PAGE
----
The Bhagavad Gita in 2021
The Bhagavad Gita in 2021: musings of a YTT200 student. By Hannah Godfrey
Studying for my 200-hour yoga teacher training (YTT) has been a fascinating experience and not just for my asana practice. In the course, we have a section about the history and philosophy of yoga which gives you a whole new view of the roots of this beautiful practice.
The Bhagavad Gita is the sixth book of the Mahabharata, one of India's most famous epic poems. It is said to have been written somewhere between 400BCE and 200CE.
The Gita tells us the dialogue between Arjuna, one of five Pandava princes, and the Hindu deity Krishna, who serves as Arjuna's charioteer. The conversation takes place in the middle of a battlefield as Arjuna prepares to battle his friends, family, and teachers. They speak of the karma, jnana and bhakti yogas, as well as the nature of divinity, humankind's ultimate destiny, and the purpose of mortal life.
It’s said that when we read the Gita, we are drawn to different parts depending on where we are in our lives, what we are experiencing in the present and what we have been through. What you learn from it can change from one day to the next.
The wonders of life
During my course, students were asked to pick a chapter from the Gita and write an essay on what it teaches us. I was immediately drawn to Chapter 11 – Cosmic Vision.
In this chapter, we are given a vision of the glory and splendour that is the universe, something that I don't think we could ever fully understand as human beings.
I think I was drawn to this chapter because of the circumstances that we find ourselves in at the moment; experiencing a rolling cycle of lockdowns because of the Covid-19 outbreak.
During the first lockdown, however, in the spring and summer 2020, it gave us all an opportunity to slow down. We were able to appreciate the smaller things as we were asked to stay indoors and started spending more time with our families, much more than we would usually on day-to-day basis.
For me, this was a time of being able to fully immerse myself in the things that I enjoy doing, such as studying, being creative and a big part of that was to be outside in nature and appreciate our environment — as well as taking the plunge into yoga teacher training!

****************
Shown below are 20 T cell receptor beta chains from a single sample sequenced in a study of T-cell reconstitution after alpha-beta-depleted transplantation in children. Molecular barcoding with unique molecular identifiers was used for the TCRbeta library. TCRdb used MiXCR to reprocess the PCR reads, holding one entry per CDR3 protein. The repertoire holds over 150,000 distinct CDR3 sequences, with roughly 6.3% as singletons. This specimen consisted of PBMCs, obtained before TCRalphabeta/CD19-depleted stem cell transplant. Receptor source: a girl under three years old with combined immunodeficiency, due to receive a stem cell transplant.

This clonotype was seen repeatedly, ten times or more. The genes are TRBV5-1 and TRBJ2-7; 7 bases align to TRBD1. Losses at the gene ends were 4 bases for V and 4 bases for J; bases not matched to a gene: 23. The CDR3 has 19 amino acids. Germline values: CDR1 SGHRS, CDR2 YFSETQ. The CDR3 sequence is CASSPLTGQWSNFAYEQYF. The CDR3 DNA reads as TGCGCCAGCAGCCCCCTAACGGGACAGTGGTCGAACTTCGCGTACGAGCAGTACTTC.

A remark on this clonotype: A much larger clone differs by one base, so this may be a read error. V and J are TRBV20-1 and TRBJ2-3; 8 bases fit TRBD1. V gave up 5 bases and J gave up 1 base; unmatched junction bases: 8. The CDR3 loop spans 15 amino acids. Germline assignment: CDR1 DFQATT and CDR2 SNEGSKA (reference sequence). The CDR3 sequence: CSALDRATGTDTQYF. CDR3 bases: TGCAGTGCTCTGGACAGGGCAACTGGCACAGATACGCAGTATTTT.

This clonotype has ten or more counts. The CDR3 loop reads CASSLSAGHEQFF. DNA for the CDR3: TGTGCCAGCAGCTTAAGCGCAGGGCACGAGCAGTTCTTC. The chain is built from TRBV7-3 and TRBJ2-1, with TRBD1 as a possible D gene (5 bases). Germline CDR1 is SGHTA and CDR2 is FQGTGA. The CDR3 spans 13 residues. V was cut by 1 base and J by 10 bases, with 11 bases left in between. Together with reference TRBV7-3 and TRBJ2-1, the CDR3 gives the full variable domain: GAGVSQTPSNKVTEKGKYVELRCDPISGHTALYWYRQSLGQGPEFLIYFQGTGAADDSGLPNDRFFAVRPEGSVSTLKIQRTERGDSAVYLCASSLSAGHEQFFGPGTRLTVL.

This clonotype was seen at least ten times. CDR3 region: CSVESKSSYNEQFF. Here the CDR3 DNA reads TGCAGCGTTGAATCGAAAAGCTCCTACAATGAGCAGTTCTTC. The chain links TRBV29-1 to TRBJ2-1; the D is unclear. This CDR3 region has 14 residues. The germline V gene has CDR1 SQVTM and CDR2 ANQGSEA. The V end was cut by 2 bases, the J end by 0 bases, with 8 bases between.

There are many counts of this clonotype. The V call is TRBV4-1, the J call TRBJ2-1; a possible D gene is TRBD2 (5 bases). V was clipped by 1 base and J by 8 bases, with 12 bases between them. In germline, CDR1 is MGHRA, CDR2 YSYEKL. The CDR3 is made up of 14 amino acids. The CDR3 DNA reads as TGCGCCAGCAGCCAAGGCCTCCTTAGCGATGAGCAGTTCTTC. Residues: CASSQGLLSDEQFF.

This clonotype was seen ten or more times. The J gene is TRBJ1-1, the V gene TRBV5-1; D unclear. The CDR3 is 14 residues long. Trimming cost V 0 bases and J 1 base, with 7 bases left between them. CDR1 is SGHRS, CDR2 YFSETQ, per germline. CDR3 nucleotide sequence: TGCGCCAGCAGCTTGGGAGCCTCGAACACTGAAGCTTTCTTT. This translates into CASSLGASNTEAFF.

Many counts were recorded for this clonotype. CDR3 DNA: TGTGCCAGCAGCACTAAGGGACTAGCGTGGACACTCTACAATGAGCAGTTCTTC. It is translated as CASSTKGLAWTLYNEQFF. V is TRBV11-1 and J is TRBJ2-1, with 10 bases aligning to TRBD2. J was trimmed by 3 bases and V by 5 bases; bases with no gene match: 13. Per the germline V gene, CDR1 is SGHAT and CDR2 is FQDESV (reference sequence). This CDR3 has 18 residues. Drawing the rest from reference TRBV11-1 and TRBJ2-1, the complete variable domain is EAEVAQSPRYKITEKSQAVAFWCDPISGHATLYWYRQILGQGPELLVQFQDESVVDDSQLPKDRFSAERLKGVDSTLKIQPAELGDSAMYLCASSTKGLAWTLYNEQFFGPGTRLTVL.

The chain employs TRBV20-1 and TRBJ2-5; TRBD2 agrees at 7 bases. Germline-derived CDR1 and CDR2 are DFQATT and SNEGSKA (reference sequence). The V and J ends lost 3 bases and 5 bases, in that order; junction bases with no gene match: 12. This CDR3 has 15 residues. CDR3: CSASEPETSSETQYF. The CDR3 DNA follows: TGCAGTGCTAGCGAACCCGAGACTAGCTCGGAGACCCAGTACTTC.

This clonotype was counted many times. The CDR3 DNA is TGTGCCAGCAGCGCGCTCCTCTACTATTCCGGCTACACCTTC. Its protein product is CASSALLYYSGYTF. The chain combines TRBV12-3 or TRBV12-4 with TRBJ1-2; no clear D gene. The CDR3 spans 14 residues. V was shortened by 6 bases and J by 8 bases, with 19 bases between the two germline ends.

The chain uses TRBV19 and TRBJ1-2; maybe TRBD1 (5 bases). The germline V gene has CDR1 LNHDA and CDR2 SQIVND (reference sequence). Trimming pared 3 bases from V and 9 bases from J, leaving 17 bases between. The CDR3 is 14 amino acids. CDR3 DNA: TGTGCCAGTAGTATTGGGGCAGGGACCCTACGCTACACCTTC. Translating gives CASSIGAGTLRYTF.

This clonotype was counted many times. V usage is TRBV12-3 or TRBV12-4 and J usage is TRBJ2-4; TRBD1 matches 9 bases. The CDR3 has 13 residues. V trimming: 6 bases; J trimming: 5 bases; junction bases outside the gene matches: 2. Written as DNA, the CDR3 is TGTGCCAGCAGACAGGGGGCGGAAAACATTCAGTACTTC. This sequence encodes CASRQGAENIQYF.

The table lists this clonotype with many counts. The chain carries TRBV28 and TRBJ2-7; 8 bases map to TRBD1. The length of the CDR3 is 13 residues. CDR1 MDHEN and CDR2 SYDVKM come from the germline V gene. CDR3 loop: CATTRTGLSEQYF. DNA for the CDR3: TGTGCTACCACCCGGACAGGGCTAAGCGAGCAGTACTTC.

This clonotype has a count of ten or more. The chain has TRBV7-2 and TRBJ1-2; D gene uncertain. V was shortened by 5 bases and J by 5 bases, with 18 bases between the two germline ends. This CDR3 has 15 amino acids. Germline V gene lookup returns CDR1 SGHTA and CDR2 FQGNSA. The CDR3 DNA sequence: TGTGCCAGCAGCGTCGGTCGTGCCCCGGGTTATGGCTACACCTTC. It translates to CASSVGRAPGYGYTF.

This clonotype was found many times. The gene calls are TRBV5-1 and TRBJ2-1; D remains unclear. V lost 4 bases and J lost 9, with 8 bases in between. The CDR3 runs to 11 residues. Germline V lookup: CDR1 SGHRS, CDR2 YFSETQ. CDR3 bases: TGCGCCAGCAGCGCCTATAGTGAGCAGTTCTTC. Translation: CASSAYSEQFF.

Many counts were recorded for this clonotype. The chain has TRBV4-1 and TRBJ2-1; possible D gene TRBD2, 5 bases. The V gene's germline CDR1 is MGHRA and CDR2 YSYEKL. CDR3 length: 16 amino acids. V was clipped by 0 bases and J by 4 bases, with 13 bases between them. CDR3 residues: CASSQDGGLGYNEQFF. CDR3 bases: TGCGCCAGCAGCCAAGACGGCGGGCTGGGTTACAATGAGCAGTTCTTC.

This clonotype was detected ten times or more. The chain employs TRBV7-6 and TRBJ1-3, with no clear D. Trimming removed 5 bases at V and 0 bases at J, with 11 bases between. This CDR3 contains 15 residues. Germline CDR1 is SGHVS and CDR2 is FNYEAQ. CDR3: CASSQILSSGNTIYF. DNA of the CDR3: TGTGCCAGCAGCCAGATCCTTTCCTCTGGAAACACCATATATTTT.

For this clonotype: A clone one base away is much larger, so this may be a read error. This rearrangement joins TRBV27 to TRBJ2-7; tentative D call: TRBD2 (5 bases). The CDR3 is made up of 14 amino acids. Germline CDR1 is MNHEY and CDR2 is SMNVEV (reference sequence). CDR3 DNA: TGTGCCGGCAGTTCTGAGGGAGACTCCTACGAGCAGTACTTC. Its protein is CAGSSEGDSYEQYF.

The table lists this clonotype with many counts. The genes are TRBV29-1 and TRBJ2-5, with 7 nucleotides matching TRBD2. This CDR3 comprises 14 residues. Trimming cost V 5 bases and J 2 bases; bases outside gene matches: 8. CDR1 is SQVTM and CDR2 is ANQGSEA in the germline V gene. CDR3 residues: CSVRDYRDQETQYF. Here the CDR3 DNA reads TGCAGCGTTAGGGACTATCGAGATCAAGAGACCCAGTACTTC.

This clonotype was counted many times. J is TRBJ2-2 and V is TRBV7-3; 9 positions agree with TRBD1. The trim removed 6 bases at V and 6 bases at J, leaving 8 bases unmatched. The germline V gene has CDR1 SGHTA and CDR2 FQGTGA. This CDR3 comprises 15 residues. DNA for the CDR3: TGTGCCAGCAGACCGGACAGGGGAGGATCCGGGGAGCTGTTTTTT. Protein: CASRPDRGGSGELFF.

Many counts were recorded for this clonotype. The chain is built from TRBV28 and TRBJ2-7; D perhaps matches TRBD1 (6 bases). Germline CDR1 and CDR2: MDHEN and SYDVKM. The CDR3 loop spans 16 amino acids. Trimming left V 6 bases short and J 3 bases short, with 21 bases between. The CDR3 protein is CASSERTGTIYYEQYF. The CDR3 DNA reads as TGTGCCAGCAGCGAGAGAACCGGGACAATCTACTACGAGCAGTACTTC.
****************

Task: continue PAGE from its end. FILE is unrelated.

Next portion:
I'm lucky enough to live on farmland, deep in the Oxfordshire countryside, so I could be outside in the sunshine most days and notice all the things that I haven't fully noticed before.
But, during this time I was also, unfortunately, shown the dark side of the world. We were losing people to the coronavirus, people were getting ill, the BLM movement and riots started across the world; it was also a very bleak and challenging time for so many people.
Our beautiful world
In the Gita, Arjuna describes all the things he sees, Thousands of facial features, countless smiles and eyes, clothes adorned with ornaments of beauty never seen before.
He goes on to describe seeing planets, living beings, stars, animals, and the plant kingdom. I love this imagery so much. It is so hard to fathom the abundance on earth, let alone the stars, planets and beyond.
This is why I enjoyed reading these few verses, because they take you out of what is happening in the world right now; it encourages you to think and imagine what Arjuna is seeing with this vision. Much like a guided meditation!
This is something I feel passionately about, recognising the complexity and beauty of life, the world we live in, and helping people to recognise that. Our planet is truly stunning, and we can experience so much beauty if we stop, think and look at what is around us. Even if we just look up at the sky for a moment or watch the birds outside on the grass.
Arjuna is also taught the importance of letting go and accepting that our fate is that of the will of the universe. This is a spiritual teaching I myself have followed for a number of years and it has been profound.
When we let go of the need for control and believe that the universe ‘has our back’ it brings us so much inner peace and freedom.
Not only does this chapter of the Gita remind us that there must be balance, embracing the good and the bad, the light and dark, but also the beauty in letting go. (We find reference to this in the eight limbs of yoga, the final Niyama - Isvara Pranidhana which means to surrender.)
Yoga is far more complex than the asana themselves. It is a guide for living our best life and there are so many texts and writings available to study and reflect on.
If you haven’t read The Bhagavad Gita, add it to your bookshelf and when the urge takes you, pick a chapter and lose yourself for a while.
I’m not going to give you any spoilers as to what happens to Arjuna and Krishna, I’ll leave that up to you to discover — and perhaps, learn something new along the way!